Chris Blythe: The silver lining on the jobs cloud
The latest skills survey from CITB-ConstructionSkills gives a bleak outlook for the UK industry for 2012. A projection of 45,000 jobs to be lost is not a great start to the year.
There was one bright spot in the report. From 2013 output will begin to pick up, although at reduced levels, and over 30,000 more construction managers will be required up to 2016.
Some of these will be new entrants to the industry, but many will already be in construction and changing careers, some relishing the prospect and others viewing it with trepidation. This is a natural reaction when moving out of your comfort zone.
In fact, there may be someone reading this article now wondering what it means to be a construction manager. What they will learn as they look through the magazine is that construction management is diverse and covers a range of activities. What they will also learn is that construction managers are talented, accomplished and operate at all levels of the industry.
They will also see in the Contact pages stories of people just like them who have been able to achieve a chartered qualification even as a late starter. The University of Life may not issue any degrees, but they will find that their experience is highly valued.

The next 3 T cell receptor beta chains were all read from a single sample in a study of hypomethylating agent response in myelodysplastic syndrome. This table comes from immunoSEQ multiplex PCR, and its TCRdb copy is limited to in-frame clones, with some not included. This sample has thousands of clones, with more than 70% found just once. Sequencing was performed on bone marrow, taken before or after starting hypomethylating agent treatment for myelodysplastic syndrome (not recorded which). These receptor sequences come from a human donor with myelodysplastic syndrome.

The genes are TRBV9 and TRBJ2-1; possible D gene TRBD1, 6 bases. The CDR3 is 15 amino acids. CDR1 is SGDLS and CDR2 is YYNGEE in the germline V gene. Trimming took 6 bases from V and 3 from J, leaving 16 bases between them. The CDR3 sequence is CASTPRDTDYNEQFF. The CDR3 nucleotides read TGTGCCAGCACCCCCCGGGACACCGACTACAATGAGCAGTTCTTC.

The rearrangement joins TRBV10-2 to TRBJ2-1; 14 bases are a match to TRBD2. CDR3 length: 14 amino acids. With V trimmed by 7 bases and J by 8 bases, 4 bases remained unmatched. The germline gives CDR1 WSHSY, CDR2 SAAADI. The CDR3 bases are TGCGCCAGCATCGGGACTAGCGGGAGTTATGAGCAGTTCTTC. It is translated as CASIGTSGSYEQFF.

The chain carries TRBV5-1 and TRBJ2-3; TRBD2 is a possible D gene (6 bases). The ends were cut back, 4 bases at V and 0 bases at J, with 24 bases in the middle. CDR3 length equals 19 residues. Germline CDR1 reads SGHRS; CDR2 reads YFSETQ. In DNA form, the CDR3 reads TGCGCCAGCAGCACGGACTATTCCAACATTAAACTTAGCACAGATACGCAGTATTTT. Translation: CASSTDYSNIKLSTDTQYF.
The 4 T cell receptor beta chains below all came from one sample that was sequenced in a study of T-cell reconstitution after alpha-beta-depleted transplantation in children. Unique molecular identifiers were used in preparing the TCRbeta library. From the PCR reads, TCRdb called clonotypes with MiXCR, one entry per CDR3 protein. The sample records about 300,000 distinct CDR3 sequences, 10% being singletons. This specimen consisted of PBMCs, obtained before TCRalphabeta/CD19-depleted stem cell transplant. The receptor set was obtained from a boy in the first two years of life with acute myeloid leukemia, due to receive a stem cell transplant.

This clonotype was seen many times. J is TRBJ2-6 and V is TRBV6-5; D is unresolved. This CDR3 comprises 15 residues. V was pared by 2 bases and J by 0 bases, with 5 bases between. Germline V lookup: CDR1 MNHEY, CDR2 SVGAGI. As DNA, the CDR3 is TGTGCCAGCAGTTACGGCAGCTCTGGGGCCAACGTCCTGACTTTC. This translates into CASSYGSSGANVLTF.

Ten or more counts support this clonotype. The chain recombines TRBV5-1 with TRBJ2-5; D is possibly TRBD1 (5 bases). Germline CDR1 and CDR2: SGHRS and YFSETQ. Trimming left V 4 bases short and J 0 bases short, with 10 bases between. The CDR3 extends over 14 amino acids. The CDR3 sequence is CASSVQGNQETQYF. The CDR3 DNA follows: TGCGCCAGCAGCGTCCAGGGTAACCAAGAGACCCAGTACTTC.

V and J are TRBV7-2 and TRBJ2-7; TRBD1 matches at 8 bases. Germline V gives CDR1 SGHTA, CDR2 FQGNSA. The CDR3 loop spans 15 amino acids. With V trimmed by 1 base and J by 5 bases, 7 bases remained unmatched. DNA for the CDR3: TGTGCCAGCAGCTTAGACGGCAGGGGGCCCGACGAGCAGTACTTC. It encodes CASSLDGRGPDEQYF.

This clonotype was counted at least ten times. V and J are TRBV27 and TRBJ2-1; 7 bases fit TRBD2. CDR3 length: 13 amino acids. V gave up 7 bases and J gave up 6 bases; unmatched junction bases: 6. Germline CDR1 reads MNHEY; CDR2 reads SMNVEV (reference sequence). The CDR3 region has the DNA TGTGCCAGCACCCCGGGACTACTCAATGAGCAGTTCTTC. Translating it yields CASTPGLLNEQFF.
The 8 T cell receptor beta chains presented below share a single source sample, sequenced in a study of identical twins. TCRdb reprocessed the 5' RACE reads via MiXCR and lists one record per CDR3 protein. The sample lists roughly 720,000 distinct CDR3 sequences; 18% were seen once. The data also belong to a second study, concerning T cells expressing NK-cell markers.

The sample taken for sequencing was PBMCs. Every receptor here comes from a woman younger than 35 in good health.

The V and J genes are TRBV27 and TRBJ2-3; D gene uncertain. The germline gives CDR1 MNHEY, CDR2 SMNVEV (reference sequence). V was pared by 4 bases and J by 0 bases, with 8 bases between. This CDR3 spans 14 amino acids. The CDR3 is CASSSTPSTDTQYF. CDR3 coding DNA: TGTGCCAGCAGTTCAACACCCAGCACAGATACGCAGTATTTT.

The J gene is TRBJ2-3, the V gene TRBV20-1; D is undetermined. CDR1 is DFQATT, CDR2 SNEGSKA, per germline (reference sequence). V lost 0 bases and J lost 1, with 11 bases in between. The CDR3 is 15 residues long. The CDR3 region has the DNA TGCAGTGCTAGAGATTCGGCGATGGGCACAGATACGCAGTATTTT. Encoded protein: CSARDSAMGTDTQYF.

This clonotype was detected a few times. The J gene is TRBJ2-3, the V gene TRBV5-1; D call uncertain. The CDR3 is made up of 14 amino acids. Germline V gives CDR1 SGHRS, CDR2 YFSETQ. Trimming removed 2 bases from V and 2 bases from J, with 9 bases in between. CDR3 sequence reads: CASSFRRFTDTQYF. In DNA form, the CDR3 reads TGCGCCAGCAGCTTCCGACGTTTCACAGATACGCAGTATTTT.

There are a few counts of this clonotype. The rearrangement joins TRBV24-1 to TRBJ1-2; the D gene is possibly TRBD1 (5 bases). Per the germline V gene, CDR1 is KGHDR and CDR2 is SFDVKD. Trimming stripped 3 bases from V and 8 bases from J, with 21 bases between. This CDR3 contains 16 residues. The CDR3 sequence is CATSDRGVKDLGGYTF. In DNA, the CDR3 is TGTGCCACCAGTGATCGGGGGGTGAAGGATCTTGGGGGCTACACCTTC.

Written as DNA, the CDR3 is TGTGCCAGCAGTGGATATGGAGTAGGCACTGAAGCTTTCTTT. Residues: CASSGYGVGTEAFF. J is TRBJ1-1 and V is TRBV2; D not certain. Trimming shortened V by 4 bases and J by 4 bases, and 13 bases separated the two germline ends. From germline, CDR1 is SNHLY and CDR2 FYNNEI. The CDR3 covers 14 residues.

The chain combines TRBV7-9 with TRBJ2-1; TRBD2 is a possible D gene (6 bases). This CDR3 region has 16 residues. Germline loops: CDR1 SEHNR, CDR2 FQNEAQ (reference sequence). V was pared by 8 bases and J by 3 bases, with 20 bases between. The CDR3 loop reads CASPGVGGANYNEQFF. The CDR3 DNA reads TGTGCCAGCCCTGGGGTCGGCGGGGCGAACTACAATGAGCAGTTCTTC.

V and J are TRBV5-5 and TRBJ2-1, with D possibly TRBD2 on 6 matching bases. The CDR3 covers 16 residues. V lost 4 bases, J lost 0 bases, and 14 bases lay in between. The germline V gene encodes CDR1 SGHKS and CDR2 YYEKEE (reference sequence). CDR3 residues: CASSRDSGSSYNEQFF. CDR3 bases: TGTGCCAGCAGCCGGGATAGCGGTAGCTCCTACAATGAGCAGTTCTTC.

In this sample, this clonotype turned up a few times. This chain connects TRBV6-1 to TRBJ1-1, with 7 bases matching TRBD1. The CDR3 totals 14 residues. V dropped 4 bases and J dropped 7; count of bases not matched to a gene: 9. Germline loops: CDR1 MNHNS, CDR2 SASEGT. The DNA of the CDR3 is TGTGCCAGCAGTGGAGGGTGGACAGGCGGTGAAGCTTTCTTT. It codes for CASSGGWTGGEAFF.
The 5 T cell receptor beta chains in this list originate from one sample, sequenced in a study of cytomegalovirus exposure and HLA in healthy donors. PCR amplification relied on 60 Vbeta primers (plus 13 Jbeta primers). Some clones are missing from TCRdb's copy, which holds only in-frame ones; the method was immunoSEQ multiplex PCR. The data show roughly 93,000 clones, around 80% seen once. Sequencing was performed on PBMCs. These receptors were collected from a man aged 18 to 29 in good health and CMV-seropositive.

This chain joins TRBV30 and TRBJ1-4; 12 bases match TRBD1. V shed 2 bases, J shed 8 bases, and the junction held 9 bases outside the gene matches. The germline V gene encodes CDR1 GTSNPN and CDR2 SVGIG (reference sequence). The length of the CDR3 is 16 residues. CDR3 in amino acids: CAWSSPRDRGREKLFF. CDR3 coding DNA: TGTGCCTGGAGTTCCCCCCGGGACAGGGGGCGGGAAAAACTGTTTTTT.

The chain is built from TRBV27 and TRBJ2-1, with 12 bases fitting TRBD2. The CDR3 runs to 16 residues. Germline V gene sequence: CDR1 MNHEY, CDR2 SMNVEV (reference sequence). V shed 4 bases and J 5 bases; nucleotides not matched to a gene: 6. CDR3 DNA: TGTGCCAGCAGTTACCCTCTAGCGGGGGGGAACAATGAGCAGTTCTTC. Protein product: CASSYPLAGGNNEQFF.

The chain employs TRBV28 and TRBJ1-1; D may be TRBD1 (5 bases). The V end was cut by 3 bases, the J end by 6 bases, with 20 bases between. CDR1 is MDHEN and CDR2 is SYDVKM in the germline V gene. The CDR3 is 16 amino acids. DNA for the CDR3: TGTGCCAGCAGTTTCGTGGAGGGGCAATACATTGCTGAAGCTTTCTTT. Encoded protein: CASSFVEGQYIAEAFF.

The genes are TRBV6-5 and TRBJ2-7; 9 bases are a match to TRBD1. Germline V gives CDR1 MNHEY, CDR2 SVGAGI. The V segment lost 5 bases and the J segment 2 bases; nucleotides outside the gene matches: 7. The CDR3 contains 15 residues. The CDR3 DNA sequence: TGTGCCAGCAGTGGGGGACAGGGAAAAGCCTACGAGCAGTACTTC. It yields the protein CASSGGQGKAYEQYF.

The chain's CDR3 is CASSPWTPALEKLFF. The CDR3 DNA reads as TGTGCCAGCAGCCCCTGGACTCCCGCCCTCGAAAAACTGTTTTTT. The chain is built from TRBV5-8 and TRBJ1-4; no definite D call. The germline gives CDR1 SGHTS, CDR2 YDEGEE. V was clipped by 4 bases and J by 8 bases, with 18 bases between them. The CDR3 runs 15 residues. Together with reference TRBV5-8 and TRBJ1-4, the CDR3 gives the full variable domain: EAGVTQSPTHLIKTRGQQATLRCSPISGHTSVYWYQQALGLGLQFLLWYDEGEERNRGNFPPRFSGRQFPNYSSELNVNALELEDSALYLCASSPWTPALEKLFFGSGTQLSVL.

But for that to happen there is a real case for a change in emphasis in terms of funding. Demand for the traditional trades is forecast to decline. There is not much point funding programmes where there is no demand for the skills. On the other hand, training and developing 30,000 construction managers over the next four years is going to need resourcing.
Whether CITB-ConstructionSkills will believe its own survey is another matter, but the source of the data is impeccable — it's the employers.
But employers also have changing expectations. At a recent CIOB scholarship presentation, hosted jointly with the Worshipful Company of Constructors, a director of one scholar's company said that modern construction managers needed different skillsets than their predecessors had, not just 10 years ago, but five years ago. Construction management has become as dynamic as that.
That’s great news for anyone becoming a construction manager, and for the CIOB. So for those readers contemplating whether this is for them, I hope this piece, as well as the rest of Construction Manager, has persuaded you to join the CIOB and get the recognition you deserve.